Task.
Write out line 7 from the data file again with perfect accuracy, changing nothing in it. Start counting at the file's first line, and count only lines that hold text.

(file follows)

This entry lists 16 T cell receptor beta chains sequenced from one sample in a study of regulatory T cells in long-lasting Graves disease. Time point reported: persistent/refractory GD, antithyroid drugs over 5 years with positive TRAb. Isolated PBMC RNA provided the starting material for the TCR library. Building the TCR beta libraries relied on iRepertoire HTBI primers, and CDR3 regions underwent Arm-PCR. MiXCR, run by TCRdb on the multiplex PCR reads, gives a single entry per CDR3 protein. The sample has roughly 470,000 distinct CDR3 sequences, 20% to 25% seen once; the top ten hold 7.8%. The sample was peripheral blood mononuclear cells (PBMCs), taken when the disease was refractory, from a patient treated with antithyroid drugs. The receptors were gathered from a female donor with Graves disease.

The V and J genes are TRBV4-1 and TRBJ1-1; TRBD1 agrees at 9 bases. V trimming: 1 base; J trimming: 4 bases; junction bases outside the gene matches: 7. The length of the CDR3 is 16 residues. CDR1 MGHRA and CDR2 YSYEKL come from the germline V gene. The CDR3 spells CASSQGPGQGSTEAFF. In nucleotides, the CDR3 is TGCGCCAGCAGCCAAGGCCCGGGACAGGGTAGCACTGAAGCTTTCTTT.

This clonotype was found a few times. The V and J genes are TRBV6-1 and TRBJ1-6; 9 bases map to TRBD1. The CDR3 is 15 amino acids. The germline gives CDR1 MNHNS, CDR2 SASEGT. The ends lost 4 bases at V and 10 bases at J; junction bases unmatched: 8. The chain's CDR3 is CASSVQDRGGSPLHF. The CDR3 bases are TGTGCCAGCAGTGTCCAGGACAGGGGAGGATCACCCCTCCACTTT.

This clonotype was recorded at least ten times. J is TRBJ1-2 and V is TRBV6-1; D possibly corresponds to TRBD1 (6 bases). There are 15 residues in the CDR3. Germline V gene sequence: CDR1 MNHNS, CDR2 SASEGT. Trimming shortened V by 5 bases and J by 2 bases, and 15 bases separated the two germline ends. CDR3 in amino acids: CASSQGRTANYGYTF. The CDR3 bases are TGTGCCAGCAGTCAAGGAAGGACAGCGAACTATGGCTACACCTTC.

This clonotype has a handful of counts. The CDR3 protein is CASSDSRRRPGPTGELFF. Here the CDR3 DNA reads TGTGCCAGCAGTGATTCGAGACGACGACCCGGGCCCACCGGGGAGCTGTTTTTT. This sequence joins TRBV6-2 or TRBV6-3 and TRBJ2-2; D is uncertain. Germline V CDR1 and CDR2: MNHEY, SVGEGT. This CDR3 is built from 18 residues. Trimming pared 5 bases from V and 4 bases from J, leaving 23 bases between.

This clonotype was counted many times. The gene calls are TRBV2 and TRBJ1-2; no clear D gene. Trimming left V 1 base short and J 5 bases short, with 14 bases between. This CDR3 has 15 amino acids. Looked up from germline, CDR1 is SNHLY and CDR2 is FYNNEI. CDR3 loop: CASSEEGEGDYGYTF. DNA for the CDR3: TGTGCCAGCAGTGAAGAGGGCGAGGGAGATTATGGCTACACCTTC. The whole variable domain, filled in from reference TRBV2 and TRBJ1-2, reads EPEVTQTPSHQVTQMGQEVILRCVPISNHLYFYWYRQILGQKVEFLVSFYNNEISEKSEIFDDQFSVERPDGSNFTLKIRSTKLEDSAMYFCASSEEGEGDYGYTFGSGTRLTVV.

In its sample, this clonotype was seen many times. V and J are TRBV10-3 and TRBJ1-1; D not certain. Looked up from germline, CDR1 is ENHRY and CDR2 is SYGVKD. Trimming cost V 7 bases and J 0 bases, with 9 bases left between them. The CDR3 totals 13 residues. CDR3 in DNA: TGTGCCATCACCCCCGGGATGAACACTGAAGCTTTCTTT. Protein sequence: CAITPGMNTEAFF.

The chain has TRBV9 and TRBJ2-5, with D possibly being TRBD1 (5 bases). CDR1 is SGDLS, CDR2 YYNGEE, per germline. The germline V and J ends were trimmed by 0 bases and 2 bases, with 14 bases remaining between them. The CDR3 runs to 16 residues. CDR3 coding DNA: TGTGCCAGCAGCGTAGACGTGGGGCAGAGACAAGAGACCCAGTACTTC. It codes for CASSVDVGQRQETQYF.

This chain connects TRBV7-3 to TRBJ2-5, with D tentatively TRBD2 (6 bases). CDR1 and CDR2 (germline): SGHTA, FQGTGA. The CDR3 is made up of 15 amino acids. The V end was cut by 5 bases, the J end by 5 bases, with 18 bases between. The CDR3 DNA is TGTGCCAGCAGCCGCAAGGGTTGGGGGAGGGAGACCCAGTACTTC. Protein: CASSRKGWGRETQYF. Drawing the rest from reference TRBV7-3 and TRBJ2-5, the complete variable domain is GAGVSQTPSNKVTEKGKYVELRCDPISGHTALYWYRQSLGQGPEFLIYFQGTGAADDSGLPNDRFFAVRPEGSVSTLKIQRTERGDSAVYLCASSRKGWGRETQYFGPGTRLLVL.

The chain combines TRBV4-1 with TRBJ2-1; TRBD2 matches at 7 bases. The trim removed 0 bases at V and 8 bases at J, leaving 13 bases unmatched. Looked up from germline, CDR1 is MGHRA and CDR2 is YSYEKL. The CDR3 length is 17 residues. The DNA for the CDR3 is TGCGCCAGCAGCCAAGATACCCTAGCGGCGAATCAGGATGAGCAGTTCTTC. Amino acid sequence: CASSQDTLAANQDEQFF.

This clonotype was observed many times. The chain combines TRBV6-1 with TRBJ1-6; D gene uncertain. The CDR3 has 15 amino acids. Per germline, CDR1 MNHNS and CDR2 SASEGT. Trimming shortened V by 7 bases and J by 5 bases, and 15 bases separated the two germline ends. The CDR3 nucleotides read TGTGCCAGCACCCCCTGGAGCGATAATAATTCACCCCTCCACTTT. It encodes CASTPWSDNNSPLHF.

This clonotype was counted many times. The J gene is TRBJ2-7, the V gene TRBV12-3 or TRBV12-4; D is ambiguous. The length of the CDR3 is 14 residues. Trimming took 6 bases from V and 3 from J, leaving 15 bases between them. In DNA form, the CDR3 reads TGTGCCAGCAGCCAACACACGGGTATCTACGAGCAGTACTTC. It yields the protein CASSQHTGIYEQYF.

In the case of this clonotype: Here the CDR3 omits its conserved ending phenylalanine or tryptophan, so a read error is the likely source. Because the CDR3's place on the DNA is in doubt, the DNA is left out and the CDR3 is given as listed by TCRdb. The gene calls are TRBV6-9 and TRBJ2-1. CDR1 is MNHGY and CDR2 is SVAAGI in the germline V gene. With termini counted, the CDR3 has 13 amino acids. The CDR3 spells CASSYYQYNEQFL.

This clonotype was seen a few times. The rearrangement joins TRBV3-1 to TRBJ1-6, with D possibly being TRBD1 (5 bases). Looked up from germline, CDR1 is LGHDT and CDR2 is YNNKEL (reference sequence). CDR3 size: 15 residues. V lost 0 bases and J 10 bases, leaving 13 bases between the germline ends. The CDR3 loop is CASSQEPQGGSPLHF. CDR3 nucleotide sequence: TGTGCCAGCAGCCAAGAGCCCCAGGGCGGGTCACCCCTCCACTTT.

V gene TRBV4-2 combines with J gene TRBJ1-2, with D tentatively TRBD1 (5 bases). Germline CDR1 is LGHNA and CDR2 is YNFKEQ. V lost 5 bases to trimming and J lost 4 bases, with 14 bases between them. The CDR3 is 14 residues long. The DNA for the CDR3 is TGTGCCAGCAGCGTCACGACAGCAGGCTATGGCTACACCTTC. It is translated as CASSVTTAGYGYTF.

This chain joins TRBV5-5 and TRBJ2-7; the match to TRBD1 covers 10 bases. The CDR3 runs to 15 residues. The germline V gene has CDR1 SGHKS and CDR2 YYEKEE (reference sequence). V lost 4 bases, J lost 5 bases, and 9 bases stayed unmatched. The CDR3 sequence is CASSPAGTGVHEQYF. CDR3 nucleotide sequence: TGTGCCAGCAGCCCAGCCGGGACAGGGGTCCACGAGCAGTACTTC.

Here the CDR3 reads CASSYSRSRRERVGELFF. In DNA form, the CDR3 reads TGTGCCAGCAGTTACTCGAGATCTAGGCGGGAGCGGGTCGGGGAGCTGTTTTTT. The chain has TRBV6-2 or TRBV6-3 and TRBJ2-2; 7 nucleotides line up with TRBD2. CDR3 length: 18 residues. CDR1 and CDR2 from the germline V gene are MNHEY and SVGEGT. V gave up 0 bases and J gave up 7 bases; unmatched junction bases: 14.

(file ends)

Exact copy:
In its sample, this clonotype was seen many times. V and J are TRBV10-3 and TRBJ1-1; D not certain. Looked up from germline, CDR1 is ENHRY and CDR2 is SYGVKD. Trimming cost V 7 bases and J 0 bases, with 9 bases left between them. The CDR3 totals 13 residues. CDR3 in DNA: TGTGCCATCACCCCCGGGATGAACACTGAAGCTTTCTTT. Protein sequence: CAITPGMNTEAFF.